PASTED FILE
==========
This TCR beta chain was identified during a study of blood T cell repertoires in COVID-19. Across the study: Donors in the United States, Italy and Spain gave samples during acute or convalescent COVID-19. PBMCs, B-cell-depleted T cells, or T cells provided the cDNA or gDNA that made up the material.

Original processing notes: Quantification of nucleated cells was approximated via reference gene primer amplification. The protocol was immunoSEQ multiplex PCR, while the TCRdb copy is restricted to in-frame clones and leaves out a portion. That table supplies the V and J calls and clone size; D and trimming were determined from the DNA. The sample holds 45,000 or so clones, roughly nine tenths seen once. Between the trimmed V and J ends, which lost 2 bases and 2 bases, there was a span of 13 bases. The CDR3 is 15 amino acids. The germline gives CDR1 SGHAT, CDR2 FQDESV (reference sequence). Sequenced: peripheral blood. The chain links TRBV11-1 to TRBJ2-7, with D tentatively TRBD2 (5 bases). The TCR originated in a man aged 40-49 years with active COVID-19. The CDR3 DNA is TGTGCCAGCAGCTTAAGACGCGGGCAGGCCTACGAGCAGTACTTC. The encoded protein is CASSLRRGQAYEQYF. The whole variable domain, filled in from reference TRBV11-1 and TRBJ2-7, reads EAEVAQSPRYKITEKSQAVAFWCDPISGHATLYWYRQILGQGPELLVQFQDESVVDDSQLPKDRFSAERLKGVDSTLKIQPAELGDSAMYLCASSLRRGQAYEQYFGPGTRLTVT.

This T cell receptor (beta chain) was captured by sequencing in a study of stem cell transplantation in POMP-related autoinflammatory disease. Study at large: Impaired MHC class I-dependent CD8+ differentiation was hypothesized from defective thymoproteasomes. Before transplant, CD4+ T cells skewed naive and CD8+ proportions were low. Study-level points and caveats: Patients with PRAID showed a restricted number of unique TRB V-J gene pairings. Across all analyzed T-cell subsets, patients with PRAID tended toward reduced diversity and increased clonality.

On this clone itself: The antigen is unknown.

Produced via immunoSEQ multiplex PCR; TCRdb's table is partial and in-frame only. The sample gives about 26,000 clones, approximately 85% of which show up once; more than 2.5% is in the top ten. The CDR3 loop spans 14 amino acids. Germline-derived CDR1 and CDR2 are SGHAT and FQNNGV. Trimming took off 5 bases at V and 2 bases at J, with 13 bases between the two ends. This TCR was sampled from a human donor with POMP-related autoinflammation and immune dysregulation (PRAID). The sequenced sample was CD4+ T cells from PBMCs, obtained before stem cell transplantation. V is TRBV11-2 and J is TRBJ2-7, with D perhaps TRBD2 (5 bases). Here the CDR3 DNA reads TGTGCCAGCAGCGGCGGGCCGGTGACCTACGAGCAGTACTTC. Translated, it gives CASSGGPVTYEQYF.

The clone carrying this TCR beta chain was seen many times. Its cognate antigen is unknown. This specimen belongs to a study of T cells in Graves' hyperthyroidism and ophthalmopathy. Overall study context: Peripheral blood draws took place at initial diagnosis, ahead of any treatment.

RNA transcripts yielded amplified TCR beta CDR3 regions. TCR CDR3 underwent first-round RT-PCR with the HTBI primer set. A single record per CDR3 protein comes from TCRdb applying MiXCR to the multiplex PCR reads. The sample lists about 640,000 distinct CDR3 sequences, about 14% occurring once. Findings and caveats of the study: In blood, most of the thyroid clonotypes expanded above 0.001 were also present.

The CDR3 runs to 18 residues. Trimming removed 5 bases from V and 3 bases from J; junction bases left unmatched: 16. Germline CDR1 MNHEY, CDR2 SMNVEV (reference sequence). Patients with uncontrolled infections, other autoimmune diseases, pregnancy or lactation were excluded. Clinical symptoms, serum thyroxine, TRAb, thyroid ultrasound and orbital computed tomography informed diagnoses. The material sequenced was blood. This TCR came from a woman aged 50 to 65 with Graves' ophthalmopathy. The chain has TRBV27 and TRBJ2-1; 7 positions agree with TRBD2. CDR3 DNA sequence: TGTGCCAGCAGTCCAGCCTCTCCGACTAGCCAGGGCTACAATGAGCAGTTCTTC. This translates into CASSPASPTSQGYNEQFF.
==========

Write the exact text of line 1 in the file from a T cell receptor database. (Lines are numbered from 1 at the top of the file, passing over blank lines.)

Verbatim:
This TCR beta chain was identified during a study of blood T cell repertoires in COVID-19. Across the study: Donors in the United States, Italy and Spain gave samples during acute or convalescent COVID-19. PBMCs, B-cell-depleted T cells, or T cells provided the cDNA or gDNA that made up the material.